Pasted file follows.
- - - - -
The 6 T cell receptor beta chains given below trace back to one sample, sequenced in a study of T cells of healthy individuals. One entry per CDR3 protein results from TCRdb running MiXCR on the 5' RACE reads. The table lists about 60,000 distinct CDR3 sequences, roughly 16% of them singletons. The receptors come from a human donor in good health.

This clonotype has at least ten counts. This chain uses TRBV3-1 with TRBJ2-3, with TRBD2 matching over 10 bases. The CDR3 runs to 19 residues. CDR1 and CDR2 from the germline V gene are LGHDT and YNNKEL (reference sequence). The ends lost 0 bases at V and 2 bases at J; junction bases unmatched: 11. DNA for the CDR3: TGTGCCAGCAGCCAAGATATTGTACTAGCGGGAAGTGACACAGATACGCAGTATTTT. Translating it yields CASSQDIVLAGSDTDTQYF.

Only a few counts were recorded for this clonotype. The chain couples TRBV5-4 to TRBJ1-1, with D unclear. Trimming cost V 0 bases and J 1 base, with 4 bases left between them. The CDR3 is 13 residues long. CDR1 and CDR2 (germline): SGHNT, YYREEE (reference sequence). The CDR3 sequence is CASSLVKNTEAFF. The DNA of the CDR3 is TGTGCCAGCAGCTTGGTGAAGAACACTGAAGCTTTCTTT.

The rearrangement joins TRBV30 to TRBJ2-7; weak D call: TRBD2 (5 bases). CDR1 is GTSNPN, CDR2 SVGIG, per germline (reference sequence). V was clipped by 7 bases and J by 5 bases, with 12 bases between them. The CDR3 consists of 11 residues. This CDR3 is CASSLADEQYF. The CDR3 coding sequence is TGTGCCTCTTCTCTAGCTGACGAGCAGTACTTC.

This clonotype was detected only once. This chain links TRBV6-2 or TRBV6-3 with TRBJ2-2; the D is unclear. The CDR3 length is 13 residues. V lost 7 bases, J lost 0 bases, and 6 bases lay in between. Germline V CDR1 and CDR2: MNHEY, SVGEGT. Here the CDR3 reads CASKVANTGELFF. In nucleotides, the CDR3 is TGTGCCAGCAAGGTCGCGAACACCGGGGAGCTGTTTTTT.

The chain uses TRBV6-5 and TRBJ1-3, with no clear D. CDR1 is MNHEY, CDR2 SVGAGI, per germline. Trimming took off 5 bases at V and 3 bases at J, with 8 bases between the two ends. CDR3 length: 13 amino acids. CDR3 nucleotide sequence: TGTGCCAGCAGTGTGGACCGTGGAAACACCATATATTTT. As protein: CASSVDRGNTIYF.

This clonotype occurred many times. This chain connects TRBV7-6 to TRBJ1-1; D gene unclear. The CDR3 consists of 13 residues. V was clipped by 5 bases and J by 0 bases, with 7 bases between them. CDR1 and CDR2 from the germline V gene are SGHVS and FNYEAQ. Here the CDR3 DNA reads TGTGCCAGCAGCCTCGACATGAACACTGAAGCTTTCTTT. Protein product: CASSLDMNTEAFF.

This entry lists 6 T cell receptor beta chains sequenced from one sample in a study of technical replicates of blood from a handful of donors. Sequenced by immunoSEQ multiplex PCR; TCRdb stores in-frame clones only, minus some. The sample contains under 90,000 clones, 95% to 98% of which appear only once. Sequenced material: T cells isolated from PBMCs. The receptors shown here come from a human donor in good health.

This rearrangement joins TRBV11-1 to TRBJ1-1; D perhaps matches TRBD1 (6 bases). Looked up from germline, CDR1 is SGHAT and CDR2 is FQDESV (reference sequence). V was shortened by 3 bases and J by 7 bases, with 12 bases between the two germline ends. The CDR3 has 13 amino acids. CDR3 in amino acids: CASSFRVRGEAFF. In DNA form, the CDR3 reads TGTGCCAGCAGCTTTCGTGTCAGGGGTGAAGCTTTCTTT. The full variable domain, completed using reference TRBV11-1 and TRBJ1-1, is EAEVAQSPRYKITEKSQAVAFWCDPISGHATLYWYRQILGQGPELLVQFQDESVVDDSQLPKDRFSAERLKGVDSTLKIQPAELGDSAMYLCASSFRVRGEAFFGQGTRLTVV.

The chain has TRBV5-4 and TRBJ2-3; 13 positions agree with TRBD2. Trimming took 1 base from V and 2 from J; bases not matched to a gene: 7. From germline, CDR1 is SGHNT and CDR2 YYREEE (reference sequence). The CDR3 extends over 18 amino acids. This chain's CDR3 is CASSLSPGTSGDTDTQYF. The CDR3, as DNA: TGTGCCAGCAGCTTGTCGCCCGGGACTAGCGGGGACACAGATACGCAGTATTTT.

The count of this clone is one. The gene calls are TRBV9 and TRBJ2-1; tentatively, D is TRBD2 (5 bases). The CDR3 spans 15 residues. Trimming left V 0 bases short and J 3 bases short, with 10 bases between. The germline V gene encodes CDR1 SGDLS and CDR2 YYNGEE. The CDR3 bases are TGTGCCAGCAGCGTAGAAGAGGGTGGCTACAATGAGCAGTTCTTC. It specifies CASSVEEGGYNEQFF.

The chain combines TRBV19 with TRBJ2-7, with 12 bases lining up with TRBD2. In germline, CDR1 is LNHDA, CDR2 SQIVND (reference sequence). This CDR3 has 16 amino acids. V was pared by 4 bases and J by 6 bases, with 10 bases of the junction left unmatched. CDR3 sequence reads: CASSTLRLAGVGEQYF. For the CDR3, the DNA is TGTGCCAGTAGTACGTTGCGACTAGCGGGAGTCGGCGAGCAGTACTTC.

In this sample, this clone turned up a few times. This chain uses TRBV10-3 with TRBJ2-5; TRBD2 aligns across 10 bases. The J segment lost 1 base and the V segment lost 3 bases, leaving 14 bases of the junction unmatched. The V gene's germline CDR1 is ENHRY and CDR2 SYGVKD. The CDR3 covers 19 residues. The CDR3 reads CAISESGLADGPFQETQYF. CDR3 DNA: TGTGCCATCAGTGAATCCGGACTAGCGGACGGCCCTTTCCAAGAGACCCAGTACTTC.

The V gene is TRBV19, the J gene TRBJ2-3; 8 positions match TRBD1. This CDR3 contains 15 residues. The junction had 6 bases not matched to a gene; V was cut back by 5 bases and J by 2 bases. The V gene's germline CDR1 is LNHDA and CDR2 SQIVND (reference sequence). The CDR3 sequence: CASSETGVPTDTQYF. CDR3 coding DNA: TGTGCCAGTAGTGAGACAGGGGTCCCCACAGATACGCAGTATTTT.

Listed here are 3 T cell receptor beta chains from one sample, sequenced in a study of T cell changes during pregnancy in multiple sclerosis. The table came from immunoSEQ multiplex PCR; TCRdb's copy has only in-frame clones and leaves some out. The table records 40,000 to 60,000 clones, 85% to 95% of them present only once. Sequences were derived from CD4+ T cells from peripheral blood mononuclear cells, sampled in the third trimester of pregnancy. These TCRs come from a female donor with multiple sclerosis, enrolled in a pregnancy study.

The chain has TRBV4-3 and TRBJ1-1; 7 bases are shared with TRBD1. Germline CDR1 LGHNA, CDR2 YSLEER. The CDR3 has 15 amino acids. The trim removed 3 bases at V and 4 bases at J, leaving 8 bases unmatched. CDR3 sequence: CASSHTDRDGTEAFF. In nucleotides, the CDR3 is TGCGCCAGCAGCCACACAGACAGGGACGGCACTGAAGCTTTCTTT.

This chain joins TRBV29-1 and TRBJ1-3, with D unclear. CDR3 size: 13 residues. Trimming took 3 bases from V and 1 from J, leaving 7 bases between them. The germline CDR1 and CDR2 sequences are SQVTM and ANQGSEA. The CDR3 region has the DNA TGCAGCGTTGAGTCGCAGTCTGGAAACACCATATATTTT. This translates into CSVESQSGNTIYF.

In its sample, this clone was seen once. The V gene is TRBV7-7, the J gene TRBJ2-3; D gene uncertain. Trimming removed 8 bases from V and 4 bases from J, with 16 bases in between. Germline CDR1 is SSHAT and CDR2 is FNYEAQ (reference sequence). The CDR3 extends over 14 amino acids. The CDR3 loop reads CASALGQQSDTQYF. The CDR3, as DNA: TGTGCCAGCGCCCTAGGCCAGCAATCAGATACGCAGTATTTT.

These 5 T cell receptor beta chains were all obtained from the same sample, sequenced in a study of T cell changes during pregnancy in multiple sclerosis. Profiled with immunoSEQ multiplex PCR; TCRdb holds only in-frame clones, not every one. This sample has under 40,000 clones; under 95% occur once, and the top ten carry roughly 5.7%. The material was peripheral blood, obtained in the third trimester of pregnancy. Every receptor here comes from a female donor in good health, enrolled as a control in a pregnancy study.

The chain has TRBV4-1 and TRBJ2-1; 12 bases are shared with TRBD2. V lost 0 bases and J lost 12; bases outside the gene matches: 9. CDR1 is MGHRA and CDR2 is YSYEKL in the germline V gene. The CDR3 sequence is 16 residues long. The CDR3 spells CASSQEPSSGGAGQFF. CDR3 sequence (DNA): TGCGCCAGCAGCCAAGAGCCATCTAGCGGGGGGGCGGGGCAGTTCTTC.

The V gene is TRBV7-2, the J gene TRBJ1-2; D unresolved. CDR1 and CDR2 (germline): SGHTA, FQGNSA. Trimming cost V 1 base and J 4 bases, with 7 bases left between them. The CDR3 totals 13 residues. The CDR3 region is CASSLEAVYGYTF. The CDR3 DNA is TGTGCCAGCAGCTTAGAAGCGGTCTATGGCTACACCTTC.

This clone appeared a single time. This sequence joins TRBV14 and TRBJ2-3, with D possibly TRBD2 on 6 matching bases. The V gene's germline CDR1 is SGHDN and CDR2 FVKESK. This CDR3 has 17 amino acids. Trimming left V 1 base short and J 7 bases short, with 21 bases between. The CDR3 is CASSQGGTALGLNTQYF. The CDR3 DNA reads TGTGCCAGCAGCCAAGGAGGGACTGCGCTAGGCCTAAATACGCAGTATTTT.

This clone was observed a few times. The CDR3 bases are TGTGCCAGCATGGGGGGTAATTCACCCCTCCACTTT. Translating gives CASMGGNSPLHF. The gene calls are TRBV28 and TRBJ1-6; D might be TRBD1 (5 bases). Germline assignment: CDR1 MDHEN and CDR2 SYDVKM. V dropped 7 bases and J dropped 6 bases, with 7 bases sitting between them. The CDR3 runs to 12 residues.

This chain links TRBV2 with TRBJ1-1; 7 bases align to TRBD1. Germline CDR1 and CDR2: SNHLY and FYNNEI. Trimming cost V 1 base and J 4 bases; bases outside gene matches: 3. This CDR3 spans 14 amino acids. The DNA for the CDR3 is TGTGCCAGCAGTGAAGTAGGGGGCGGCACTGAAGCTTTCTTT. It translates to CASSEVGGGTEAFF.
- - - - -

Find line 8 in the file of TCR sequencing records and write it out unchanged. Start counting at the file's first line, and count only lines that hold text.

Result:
This entry lists 6 T cell receptor beta chains sequenced from one sample in a study of technical replicates of blood from a handful of donors. Sequenced by immunoSEQ multiplex PCR; TCRdb stores in-frame clones only, minus some. The sample contains under 90,000 clones, 95% to 98% of which appear only once. Sequenced material: T cells isolated from PBMCs. The receptors shown here come from a human donor in good health.